New-onset seizure survey of epilepsy centers in the United States


Department of Pediatric Neurology, Advocate Children's Hospital


OBJECTIVES: Children presenting with new-onset seizures have variable access to resources and may not receive timely and adequate treatment. Some may experience adverse consequences when not evaluated in a timely manner by appropriate medical providers. Consequences can be especially severe for children under the age of two and for children who have psychiatric, cognitive, and behavioral comorbidities. There are no published data on how children with new-onset seizure are evaluated and treated across the US. Our goal was to gain insight into how different epilepsy centers across the country evaluate and treat children with new-onset seizures.

METHODS: We conducted a survey of Epilepsy Centers in the US that are part of the Pediatric Epilepsy Research Consortium (PERC) and focused on children presenting with new-onset seizures; PERC is a group of pediatric epilepsy providers and researchers who participate in collaborative multicenter research in pediatric epilepsy with the goal of improving outcomes in children with pediatric epilepsy. The questionnaire was developed by the authors of this study. It was designed to provide a descriptive assessment of the consistency and variability in how patients with new-onset seizure are evaluated and treated at epilepsy sites across the country. The questionnaire was designed to assure all points of interest were explored. The questions were aimed at describing access to care, how care is delivered, whether centers prioritize based on clinical presentation and/or age, and availability of resources. The survey was sent to 80 epileptologists at 42 different Epilepsy Centers that are part of PERC.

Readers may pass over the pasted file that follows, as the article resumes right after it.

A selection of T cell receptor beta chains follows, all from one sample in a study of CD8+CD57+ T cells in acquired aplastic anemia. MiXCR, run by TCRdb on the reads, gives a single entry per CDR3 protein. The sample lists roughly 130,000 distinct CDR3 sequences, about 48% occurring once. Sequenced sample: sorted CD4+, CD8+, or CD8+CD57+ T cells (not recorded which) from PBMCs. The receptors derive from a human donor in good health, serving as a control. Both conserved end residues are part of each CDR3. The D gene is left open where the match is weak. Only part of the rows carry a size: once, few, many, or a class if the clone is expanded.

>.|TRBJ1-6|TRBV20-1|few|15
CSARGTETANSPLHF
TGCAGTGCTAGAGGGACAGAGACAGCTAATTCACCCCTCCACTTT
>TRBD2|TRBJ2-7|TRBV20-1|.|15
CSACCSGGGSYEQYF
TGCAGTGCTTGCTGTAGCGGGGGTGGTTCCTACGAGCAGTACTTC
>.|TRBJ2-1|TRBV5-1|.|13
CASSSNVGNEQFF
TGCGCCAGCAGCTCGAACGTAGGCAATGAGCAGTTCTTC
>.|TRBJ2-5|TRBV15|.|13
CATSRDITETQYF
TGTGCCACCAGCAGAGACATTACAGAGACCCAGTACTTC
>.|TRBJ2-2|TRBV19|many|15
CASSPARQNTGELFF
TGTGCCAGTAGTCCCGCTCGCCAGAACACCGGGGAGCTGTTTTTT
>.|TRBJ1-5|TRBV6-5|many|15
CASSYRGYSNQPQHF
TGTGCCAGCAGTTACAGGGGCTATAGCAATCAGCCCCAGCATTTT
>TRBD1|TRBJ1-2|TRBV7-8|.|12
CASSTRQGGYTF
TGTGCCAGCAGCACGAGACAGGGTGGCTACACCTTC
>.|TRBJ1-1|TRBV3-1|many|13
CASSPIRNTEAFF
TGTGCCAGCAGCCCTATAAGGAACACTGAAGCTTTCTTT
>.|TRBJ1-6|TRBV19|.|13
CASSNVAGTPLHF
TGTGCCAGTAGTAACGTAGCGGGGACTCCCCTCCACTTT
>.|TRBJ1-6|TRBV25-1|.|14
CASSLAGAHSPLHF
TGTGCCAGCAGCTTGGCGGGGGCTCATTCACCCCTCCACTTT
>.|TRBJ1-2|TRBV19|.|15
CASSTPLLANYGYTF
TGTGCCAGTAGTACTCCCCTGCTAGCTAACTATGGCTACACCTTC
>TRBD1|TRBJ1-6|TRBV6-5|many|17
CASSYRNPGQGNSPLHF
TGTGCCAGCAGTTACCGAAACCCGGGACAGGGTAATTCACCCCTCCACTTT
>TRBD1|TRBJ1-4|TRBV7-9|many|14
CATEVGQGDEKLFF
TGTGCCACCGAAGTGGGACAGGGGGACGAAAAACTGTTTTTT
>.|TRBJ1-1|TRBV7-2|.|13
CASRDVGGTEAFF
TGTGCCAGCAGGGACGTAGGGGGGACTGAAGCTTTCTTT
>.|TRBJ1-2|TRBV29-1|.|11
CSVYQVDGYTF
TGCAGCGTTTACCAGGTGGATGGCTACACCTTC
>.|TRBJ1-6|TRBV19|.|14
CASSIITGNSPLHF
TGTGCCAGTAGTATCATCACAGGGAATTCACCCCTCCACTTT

RESULTS: Respondents included 29 pediatric epileptologists representing 24 unique centers. In the cases where there were multiple respondents from each center, response of the most senior epileptologist was used. It is possible that the senior epileptologist may have not known about the center as much as a junior epileptologist, but this was used to establish consistencies among centers with multiple respondents. Results showed that 30% of centers had a dedicated new-onset seizure clinic. The median time for children to be seen was two to four weeks, and 12% reported that it takes more than five weeks until the patient is seen. There was a trend toward centers with new-onset seizure clinic having less wait times. Most centers identified lack of adequate care based on insurance coverage, resources, long wait times, and long travel times.

SIGNIFICANCE: Most centers (70%) do not have a dedicated new-onset seizure clinic. Children presenting with new-onset seizures often do not receive timely and comprehensive care because of limitations in resources and lack of established standard of care. Standardizing care for patients presenting with new-onset seizures has not yet occurred in the US. Many centers do not have a screening process and employ staff other than physicians or nurses for screening and triaging patients. This study shows that having a neurologist or epileptologist in charge of triaging does not reduce wait times. This survey revealed that there is substantial variability in how these patients are evaluated. Although this study shows a trend for epilepsy centers with new-onset seizure clinic having less wait times, even when there is a new-onset seizure clinic, wait times can be greater than five weeks. Overall, however, a new-onset seizure clinic may be an effective way to improve access to timely and efficient care for these patients.

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